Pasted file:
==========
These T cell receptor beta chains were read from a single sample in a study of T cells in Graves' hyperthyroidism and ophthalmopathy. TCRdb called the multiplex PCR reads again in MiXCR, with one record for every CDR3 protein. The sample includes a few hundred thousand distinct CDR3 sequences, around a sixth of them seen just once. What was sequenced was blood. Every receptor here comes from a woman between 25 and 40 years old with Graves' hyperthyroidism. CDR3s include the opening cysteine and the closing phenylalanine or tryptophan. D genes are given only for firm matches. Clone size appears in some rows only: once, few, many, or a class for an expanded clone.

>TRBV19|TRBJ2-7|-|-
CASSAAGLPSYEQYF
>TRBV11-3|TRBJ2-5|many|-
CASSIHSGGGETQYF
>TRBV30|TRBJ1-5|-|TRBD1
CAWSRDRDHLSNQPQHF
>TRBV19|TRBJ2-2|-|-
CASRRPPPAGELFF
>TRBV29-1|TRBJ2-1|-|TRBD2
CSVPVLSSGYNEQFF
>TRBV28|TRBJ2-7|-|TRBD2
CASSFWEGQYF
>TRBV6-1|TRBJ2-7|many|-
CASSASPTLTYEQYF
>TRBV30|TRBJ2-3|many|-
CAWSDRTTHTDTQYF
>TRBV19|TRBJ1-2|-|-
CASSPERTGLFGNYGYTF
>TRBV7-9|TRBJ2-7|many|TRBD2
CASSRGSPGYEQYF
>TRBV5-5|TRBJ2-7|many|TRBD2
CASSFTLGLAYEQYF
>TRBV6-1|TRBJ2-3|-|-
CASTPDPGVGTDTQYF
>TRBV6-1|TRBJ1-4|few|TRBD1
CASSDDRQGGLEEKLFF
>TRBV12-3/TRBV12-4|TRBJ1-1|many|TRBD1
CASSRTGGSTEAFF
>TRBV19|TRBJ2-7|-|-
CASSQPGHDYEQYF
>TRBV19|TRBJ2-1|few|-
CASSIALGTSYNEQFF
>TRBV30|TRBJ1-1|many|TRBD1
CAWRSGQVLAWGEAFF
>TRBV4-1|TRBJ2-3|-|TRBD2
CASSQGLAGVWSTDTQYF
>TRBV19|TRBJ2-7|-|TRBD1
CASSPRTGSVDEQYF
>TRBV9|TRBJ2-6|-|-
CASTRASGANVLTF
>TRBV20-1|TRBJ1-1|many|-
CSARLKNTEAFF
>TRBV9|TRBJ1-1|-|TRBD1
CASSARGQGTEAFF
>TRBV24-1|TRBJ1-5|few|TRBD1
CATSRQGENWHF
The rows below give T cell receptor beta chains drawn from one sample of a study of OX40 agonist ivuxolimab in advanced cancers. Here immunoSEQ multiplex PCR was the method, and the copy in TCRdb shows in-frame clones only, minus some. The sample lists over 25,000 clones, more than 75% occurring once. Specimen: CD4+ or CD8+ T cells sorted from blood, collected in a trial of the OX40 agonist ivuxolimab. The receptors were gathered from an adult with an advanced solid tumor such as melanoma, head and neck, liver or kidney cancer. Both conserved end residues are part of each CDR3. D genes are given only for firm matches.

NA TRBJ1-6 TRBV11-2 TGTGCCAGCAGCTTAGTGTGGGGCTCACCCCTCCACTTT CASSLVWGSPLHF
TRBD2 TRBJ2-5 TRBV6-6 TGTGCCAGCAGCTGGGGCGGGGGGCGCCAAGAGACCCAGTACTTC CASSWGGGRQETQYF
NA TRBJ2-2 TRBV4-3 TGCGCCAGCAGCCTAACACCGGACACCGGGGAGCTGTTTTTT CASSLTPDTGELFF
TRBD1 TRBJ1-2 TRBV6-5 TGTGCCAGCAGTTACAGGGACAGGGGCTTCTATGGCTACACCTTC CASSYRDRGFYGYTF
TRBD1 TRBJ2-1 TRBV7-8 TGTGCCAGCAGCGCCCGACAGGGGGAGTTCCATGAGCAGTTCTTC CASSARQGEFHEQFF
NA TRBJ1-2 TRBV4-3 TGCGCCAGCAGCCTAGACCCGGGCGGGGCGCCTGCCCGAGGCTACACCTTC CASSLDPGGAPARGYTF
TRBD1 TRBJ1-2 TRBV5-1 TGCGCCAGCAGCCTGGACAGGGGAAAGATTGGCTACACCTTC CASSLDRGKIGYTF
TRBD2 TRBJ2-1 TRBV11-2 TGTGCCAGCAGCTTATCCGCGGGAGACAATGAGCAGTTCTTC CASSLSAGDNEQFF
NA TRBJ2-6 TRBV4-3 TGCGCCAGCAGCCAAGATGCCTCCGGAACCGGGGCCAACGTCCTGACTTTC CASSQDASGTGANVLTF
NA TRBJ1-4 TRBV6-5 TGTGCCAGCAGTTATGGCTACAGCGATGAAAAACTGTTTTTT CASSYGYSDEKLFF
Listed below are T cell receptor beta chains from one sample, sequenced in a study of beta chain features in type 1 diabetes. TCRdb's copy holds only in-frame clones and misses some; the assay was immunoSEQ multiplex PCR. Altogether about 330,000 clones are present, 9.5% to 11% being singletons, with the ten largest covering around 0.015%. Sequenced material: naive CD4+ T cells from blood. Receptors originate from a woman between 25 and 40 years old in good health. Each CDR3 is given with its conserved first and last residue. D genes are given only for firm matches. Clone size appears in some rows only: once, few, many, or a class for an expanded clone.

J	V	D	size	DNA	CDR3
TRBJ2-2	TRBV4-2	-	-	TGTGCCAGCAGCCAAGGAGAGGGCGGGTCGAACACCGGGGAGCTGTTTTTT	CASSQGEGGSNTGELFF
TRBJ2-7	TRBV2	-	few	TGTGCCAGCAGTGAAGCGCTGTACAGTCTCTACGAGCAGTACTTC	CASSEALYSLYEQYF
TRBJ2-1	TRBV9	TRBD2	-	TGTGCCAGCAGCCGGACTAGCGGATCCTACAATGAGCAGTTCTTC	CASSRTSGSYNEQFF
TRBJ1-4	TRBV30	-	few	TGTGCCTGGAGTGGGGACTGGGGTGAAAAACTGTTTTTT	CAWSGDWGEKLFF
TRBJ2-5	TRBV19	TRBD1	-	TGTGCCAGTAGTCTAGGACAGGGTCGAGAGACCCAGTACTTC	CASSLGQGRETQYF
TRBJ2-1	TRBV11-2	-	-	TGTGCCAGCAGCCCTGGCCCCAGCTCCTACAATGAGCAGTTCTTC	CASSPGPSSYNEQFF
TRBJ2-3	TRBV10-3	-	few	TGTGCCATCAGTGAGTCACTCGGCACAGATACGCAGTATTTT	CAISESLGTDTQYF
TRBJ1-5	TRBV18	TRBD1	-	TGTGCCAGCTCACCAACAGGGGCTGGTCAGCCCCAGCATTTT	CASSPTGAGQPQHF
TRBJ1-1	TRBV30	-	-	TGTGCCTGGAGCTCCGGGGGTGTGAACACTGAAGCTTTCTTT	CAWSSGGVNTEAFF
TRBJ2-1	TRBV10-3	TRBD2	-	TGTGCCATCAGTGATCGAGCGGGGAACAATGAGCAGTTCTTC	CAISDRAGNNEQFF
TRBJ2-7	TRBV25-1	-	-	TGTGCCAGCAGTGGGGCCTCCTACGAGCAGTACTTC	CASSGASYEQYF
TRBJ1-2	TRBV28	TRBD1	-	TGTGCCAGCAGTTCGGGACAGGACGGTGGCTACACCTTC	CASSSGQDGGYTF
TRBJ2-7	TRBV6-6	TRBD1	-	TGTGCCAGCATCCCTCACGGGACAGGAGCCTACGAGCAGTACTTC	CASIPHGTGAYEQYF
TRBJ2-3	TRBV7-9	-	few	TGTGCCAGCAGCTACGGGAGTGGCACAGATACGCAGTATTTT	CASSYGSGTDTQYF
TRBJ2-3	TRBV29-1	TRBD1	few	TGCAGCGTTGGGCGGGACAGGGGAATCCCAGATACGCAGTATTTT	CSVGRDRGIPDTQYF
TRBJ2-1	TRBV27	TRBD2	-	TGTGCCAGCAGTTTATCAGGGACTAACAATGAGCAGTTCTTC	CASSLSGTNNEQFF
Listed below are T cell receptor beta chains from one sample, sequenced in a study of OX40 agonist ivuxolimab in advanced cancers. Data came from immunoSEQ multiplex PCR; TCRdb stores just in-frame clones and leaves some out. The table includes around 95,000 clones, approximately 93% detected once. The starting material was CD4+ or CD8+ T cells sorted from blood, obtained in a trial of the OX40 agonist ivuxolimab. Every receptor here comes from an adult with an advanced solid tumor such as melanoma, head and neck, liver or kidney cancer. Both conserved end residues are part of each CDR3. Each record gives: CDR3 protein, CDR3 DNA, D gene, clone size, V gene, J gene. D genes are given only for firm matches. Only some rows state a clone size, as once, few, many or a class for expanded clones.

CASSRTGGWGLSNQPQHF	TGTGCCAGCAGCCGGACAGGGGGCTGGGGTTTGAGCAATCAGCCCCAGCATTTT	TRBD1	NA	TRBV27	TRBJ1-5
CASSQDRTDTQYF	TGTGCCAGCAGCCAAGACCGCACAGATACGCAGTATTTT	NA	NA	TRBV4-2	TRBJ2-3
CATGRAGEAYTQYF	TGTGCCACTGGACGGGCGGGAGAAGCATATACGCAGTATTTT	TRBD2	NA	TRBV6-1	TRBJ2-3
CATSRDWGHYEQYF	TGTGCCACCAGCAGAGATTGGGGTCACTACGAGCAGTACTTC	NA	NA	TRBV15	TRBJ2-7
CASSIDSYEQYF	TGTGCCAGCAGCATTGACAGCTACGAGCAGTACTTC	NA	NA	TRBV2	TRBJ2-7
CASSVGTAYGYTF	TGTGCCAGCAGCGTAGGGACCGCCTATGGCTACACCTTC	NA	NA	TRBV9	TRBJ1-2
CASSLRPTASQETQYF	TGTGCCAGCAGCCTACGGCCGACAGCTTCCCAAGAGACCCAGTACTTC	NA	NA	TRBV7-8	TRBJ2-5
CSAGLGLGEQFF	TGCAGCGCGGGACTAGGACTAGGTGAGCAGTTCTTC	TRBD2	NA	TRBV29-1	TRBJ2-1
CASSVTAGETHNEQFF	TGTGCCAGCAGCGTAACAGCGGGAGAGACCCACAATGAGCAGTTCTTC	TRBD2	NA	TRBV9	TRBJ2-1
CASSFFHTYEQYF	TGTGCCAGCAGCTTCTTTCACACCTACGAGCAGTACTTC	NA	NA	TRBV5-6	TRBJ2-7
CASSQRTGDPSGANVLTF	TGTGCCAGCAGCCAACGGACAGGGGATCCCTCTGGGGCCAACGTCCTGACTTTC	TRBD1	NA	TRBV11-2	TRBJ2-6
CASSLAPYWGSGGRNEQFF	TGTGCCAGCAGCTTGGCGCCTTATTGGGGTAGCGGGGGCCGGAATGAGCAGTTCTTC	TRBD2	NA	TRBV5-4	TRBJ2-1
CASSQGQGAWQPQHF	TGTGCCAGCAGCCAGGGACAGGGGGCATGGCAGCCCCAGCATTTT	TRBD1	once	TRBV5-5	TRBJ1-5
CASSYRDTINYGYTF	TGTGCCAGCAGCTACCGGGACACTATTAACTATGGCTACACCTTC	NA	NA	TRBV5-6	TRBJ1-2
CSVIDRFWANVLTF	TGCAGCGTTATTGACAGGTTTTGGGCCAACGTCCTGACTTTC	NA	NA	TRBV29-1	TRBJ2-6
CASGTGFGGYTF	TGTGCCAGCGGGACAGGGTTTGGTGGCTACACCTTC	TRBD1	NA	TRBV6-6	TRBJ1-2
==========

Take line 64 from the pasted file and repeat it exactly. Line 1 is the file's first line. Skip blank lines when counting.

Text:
TRBJ1-4	TRBV30	-	few	TGTGCCTGGAGTGGGGACTGGGGTGAAAAACTGTTTTTT	CAWSGDWGEKLFF